# Here I had to filter DBs by name, but maybe you don't have to
        $dbs = $s.Databases | Where-Object { $_.name -like '*NAME PATERN' }
        foreach ($db in $dbs) {
            try {
                $dbName = $db.name
                $resultfile = "C:\Scripts\Logs\$dbName-$(Get-Date -Format "M-dd-yyyy").Log"
                Write-Verbose "Processing $db"

                # This is the actual DB check - "DBCC checkdb" command
                $query = -join("USE", ' "' ,$dbName,'"',"; DBCC checkdb")

                # Important part - we are writing results of a query to a file
                Invoke-Sqlcmd -Query $query -Verbose 4>$resultfile
                # If all is OK with DB you should find this line in report ;)
                $patern = "CHECKDB found 0 allocation errors and 0 consistency errors in database"
                $paterncheck = Select-String -Path $resultfile -Pattern $patern
                if (!$paterncheck) {
                    Write-Output "Error with database restore for $dbName"
                    $ErrorMessage = "SQL DB restore has issues. Please review SQL restore process for $dbName."
                    Send-EmailSendGrid -EmailTo "milos.katinski@outlook.com" -Subject "[Warning] OA SQL Restore procedure" -Body $ErrorMessage
                }
                else { 
                    Add-Content -Path $LogFile -Value "$(get-date) - Database $db is OK."
                    Add-Content -Path $LogFile -Value "$(get-date) - *** Logging end ***" 
                    }
            }

            catch {
                #create an error message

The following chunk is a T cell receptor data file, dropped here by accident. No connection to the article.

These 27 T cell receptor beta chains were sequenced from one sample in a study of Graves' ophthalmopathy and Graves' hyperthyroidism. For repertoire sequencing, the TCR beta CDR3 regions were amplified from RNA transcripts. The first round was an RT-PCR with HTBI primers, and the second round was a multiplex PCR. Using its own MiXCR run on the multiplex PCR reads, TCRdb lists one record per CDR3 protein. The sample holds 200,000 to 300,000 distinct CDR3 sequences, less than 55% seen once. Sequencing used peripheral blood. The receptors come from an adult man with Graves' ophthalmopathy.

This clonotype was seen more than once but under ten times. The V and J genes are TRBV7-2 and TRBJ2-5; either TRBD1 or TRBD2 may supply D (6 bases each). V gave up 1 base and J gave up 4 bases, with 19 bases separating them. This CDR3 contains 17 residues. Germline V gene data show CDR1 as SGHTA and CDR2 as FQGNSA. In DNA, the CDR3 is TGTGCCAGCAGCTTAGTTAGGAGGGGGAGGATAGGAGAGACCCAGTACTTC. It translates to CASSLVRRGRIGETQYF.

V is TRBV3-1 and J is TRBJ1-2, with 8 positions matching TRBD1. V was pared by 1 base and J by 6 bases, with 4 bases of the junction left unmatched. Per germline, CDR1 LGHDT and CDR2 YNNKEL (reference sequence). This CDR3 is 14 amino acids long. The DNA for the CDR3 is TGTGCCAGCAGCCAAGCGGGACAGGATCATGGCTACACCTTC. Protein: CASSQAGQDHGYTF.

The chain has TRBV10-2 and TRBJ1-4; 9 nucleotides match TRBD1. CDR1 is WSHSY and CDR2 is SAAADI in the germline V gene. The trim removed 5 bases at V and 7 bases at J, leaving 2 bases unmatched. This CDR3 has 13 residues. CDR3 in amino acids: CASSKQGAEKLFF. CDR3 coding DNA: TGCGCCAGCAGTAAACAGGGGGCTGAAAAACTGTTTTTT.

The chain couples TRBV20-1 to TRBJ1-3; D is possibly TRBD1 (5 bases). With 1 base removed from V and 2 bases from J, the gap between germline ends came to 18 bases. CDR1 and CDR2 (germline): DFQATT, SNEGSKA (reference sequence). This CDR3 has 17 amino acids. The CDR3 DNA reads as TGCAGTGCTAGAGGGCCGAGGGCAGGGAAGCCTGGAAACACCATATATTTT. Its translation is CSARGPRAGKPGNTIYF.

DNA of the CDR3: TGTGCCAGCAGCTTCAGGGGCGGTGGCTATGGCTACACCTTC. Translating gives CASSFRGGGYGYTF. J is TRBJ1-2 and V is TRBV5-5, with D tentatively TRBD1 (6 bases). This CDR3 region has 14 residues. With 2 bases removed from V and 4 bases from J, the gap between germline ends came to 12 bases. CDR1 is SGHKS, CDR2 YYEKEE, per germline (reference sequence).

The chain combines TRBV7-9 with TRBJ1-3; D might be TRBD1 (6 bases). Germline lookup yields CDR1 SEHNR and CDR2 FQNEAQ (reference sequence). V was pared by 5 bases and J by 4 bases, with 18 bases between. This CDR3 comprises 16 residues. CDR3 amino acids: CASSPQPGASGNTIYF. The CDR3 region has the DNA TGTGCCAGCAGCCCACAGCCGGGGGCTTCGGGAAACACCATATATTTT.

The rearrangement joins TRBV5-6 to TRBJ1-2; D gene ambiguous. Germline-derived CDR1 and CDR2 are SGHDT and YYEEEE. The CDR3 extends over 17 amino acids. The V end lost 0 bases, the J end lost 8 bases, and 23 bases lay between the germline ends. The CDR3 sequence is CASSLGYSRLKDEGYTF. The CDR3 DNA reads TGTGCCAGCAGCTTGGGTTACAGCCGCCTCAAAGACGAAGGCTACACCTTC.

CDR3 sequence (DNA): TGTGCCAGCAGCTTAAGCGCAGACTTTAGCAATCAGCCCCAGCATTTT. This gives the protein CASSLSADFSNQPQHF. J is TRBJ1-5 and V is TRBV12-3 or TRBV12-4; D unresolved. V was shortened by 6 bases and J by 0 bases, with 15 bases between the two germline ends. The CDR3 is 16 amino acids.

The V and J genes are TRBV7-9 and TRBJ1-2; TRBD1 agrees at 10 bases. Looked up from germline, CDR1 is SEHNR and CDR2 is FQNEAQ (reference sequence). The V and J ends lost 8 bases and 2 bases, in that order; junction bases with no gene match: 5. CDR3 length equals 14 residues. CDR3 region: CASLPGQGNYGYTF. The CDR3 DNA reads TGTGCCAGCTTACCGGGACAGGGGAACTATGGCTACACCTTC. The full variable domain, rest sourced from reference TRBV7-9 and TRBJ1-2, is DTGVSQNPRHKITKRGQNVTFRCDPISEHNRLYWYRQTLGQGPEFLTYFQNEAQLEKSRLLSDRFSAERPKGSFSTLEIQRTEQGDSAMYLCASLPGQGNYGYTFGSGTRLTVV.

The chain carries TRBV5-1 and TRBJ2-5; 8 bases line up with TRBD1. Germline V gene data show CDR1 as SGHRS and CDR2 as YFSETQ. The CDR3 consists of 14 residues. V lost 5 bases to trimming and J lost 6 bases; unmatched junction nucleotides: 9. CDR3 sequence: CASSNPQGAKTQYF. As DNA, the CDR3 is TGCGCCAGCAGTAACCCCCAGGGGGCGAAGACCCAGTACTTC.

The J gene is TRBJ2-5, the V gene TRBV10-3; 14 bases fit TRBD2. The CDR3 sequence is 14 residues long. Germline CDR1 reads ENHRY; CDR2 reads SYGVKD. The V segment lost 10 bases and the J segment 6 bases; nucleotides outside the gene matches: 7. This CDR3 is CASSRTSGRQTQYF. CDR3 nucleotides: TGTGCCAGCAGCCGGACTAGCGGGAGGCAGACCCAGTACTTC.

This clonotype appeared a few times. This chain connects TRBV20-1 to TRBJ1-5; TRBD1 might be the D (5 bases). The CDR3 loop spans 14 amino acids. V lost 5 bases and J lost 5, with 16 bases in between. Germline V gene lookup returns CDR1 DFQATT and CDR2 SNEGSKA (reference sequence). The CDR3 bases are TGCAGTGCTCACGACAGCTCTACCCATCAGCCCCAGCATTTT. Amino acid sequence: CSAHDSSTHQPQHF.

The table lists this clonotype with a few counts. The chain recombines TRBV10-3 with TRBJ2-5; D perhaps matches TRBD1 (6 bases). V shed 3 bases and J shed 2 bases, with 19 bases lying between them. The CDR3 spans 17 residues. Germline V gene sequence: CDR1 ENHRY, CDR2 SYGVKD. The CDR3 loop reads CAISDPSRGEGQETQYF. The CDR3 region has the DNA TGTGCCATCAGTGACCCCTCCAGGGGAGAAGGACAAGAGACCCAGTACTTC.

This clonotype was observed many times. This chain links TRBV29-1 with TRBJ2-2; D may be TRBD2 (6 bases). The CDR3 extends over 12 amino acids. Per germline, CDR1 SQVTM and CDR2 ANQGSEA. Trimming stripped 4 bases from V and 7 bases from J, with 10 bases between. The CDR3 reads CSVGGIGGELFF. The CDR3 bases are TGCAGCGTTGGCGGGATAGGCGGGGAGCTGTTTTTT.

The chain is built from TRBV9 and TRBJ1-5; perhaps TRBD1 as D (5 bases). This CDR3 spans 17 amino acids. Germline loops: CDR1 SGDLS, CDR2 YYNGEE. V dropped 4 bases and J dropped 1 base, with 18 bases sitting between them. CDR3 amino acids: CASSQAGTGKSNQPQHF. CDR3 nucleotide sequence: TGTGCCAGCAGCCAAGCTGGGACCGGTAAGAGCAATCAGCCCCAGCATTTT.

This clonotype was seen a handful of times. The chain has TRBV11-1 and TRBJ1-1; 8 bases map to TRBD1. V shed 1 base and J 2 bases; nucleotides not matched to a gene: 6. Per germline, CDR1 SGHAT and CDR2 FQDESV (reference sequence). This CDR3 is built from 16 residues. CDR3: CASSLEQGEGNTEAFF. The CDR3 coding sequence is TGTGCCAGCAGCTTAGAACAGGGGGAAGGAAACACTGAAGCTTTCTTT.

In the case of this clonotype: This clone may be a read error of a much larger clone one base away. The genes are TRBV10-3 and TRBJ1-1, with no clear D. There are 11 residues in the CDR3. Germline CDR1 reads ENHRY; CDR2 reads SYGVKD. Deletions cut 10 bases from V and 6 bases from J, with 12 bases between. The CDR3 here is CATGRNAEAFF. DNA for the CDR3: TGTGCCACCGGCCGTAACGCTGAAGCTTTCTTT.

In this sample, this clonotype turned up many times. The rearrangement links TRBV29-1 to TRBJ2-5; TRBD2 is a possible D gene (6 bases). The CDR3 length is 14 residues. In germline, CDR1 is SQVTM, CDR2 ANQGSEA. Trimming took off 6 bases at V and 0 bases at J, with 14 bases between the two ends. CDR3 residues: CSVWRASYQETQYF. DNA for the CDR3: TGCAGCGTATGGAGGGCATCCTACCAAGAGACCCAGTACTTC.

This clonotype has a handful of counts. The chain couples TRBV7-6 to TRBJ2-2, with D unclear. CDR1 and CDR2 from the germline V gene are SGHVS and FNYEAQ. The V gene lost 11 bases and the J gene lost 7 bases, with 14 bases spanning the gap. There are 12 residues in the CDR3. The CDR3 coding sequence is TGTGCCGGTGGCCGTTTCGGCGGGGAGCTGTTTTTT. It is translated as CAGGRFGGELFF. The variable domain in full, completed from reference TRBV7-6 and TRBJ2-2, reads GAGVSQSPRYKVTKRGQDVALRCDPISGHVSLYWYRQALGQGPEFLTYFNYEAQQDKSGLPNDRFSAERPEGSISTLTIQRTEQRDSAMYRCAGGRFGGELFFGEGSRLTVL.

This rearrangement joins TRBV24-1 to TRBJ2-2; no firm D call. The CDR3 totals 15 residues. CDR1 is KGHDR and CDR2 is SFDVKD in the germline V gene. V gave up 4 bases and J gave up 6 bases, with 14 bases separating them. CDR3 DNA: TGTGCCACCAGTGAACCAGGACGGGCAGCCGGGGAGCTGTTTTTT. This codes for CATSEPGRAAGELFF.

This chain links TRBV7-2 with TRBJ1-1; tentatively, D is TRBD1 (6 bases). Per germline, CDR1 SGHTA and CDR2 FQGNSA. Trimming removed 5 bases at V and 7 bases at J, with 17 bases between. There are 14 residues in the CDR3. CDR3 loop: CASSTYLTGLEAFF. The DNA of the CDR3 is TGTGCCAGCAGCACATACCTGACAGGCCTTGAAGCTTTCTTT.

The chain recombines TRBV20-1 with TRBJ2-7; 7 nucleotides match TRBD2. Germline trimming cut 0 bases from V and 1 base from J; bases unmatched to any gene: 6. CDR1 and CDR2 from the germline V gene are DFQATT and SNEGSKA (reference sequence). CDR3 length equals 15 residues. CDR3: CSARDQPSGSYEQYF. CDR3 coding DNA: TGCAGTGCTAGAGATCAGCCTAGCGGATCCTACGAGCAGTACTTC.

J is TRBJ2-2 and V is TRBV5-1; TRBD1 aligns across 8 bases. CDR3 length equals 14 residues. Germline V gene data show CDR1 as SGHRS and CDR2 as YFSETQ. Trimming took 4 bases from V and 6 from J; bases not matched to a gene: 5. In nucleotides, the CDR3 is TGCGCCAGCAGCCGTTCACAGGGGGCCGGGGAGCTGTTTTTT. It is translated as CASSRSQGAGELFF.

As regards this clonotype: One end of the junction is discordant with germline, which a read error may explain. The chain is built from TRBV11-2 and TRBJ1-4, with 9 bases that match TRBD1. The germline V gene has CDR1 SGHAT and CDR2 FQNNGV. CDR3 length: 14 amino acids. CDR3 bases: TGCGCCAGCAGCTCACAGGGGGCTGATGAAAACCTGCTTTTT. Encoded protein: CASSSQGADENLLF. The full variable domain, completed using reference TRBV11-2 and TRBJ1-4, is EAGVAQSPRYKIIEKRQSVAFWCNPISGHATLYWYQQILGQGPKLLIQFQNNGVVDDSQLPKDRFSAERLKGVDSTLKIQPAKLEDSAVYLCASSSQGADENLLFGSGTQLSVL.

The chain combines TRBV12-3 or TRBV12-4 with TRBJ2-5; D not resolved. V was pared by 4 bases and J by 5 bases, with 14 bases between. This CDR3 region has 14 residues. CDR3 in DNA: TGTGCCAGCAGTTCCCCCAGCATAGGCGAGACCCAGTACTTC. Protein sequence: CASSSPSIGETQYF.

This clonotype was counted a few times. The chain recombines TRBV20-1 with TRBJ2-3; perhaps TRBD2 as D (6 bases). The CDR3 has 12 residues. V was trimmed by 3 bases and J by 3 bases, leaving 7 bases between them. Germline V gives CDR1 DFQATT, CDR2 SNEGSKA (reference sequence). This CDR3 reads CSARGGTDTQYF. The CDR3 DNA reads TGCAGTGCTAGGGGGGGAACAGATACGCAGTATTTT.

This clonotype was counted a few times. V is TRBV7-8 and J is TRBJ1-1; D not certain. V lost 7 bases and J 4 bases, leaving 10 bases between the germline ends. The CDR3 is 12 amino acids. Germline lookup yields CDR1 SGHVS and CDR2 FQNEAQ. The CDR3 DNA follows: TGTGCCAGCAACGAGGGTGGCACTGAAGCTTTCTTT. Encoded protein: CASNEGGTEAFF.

$errormsg = "Database $db check failed. $($_.Exception.Message)"
                $errorlog = Join-Path $logLocation 'errors.txt'
                Write-Error $errormsg
                Write-Verbose "Logging errors to $errorlog"
                "$(Get-Date): $errormsg" | Out-File -FilePath $Errorlog -Append
            }

            
        }
    }

    end {
        # Cleanup
        Remove-Item -Path "C:\Temp\" -Recurse -Force
        foreach ($db in $dbs) {
            Invoke-Sqlcmd -Query "DROP DATABASE $db;"
        }
    }
} #Function end
 */

Since I’m not using any SQL credentials in the script, the trick is to start it within the account that has R/W access to Server.

And here is the helper function – the one that is actually very important.

It creates the query for each Database that we are going to test. If you are not familiar with SQL query language, this will be all very confusing, but try to go line by line. Also, fill free to ask anything.

/**
function New-SqlQuery {
    <#
    .Synopsis
       Creates new SQL query file.
    .DESCRIPTION
       Creates SQL query file based on template and returns query path.
    .EXAMPLE
       $file = "'C:\Data4Import\MK-SQL-01_Test_FULL_20190912_120655.bak'"
       New-SqlQuery -backupfile $file -QueryName "$name"
    .NOTES
       Used as a helper function.
    .NOTES
	Author:            Milos Katinski
    Twitter:           @MilosKatinski
    Email:             milos.katinski@outlook.com
    Blog:              http://tech-trainer.info/
    #>
    [CmdletBinding()]
    param (
        # Restore folder location
        [Parameter(Mandatory = $True,
            Position = 1,
            ValueFromPipeline = $true)]
        [ValidateNotNullOrEmpty()]
        [string]$backupfile,